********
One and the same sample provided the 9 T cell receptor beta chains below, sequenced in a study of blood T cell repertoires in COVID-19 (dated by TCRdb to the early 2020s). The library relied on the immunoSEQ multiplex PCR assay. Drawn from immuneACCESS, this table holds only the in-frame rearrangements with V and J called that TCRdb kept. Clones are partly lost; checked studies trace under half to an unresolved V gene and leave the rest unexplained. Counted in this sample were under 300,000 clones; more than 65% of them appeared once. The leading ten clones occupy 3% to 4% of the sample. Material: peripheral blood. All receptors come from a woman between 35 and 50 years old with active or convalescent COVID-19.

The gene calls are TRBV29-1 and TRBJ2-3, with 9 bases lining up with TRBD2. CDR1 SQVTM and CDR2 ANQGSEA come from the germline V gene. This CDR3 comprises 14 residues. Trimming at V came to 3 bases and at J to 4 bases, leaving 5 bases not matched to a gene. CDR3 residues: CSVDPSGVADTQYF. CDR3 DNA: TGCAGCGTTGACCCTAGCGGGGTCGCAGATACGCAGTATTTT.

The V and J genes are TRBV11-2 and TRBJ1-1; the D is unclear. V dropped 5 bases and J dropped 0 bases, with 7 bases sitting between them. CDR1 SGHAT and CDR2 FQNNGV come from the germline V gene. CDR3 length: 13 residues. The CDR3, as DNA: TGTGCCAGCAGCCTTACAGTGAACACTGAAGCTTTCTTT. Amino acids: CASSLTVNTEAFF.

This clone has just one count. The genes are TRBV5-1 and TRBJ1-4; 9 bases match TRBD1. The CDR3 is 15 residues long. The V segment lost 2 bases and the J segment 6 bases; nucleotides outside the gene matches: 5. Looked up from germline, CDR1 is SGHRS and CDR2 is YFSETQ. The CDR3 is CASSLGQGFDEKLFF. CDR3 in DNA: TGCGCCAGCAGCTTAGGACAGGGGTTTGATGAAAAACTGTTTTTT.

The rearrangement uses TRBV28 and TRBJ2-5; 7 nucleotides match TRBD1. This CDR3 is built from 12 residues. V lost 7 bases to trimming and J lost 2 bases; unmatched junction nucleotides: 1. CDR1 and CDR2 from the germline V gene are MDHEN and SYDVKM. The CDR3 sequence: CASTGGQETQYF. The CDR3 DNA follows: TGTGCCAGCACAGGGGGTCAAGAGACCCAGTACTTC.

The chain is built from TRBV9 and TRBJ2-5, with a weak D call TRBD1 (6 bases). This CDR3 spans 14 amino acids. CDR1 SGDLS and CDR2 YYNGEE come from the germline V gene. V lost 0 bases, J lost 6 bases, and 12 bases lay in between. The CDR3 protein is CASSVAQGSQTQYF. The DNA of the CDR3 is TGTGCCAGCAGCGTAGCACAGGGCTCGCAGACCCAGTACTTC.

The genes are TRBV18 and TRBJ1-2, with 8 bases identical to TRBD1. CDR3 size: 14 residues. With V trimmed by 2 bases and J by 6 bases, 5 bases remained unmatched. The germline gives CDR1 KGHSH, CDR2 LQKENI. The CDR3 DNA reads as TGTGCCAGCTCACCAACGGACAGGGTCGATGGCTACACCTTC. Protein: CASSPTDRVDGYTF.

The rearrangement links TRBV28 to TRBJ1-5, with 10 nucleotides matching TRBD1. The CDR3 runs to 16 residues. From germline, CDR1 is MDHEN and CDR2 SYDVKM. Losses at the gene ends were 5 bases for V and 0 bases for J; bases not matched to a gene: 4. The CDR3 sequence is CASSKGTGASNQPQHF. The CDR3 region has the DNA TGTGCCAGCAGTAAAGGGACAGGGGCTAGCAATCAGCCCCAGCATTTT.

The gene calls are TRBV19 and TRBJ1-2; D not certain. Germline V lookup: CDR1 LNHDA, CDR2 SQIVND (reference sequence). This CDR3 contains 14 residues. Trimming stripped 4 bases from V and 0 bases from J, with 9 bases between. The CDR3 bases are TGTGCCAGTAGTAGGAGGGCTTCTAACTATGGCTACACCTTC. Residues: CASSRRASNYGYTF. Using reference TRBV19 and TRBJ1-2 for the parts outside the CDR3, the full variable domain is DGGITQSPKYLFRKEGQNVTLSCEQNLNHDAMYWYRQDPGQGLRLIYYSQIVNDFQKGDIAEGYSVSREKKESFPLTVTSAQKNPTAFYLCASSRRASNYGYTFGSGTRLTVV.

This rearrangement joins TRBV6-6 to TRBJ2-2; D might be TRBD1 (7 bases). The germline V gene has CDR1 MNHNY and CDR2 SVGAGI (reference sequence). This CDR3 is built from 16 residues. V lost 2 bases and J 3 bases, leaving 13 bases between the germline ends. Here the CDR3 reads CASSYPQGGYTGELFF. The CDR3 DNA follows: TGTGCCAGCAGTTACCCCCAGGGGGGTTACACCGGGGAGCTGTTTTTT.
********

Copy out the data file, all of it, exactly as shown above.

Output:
One and the same sample provided the 9 T cell receptor beta chains below, sequenced in a study of blood T cell repertoires in COVID-19 (dated by TCRdb to the early 2020s). The library relied on the immunoSEQ multiplex PCR assay. Drawn from immuneACCESS, this table holds only the in-frame rearrangements with V and J called that TCRdb kept. Clones are partly lost; checked studies trace under half to an unresolved V gene and leave the rest unexplained. Counted in this sample were under 300,000 clones; more than 65% of them appeared once. The leading ten clones occupy 3% to 4% of the sample. Material: peripheral blood. All receptors come from a woman between 35 and 50 years old with active or convalescent COVID-19.

The gene calls are TRBV29-1 and TRBJ2-3, with 9 bases lining up with TRBD2. CDR1 SQVTM and CDR2 ANQGSEA come from the germline V gene. This CDR3 comprises 14 residues. Trimming at V came to 3 bases and at J to 4 bases, leaving 5 bases not matched to a gene. CDR3 residues: CSVDPSGVADTQYF. CDR3 DNA: TGCAGCGTTGACCCTAGCGGGGTCGCAGATACGCAGTATTTT.

The V and J genes are TRBV11-2 and TRBJ1-1; the D is unclear. V dropped 5 bases and J dropped 0 bases, with 7 bases sitting between them. CDR1 SGHAT and CDR2 FQNNGV come from the germline V gene. CDR3 length: 13 residues. The CDR3, as DNA: TGTGCCAGCAGCCTTACAGTGAACACTGAAGCTTTCTTT. Amino acids: CASSLTVNTEAFF.

This clone has just one count. The genes are TRBV5-1 and TRBJ1-4; 9 bases match TRBD1. The CDR3 is 15 residues long. The V segment lost 2 bases and the J segment 6 bases; nucleotides outside the gene matches: 5. Looked up from germline, CDR1 is SGHRS and CDR2 is YFSETQ. The CDR3 is CASSLGQGFDEKLFF. CDR3 in DNA: TGCGCCAGCAGCTTAGGACAGGGGTTTGATGAAAAACTGTTTTTT.

The rearrangement uses TRBV28 and TRBJ2-5; 7 nucleotides match TRBD1. This CDR3 is built from 12 residues. V lost 7 bases to trimming and J lost 2 bases; unmatched junction nucleotides: 1. CDR1 and CDR2 from the germline V gene are MDHEN and SYDVKM. The CDR3 sequence: CASTGGQETQYF. The CDR3 DNA follows: TGTGCCAGCACAGGGGGTCAAGAGACCCAGTACTTC.

The chain is built from TRBV9 and TRBJ2-5, with a weak D call TRBD1 (6 bases). This CDR3 spans 14 amino acids. CDR1 SGDLS and CDR2 YYNGEE come from the germline V gene. V lost 0 bases, J lost 6 bases, and 12 bases lay in between. The CDR3 protein is CASSVAQGSQTQYF. The DNA of the CDR3 is TGTGCCAGCAGCGTAGCACAGGGCTCGCAGACCCAGTACTTC.

The genes are TRBV18 and TRBJ1-2, with 8 bases identical to TRBD1. CDR3 size: 14 residues. With V trimmed by 2 bases and J by 6 bases, 5 bases remained unmatched. The germline gives CDR1 KGHSH, CDR2 LQKENI. The CDR3 DNA reads as TGTGCCAGCTCACCAACGGACAGGGTCGATGGCTACACCTTC. Protein: CASSPTDRVDGYTF.

The rearrangement links TRBV28 to TRBJ1-5, with 10 nucleotides matching TRBD1. The CDR3 runs to 16 residues. From germline, CDR1 is MDHEN and CDR2 SYDVKM. Losses at the gene ends were 5 bases for V and 0 bases for J; bases not matched to a gene: 4. The CDR3 sequence is CASSKGTGASNQPQHF. The CDR3 region has the DNA TGTGCCAGCAGTAAAGGGACAGGGGCTAGCAATCAGCCCCAGCATTTT.

The gene calls are TRBV19 and TRBJ1-2; D not certain. Germline V lookup: CDR1 LNHDA, CDR2 SQIVND (reference sequence). This CDR3 contains 14 residues. Trimming stripped 4 bases from V and 0 bases from J, with 9 bases between. The CDR3 bases are TGTGCCAGTAGTAGGAGGGCTTCTAACTATGGCTACACCTTC. Residues: CASSRRASNYGYTF. Using reference TRBV19 and TRBJ1-2 for the parts outside the CDR3, the full variable domain is DGGITQSPKYLFRKEGQNVTLSCEQNLNHDAMYWYRQDPGQGLRLIYYSQIVNDFQKGDIAEGYSVSREKKESFPLTVTSAQKNPTAFYLCASSRRASNYGYTFGSGTRLTVV.

This rearrangement joins TRBV6-6 to TRBJ2-2; D might be TRBD1 (7 bases). The germline V gene has CDR1 MNHNY and CDR2 SVGAGI (reference sequence). This CDR3 is built from 16 residues. V lost 2 bases and J 3 bases, leaving 13 bases between the germline ends. Here the CDR3 reads CASSYPQGGYTGELFF. The CDR3 DNA follows: TGTGCCAGCAGTTACCCCCAGGGGGGTTACACCGGGGAGCTGTTTTTT.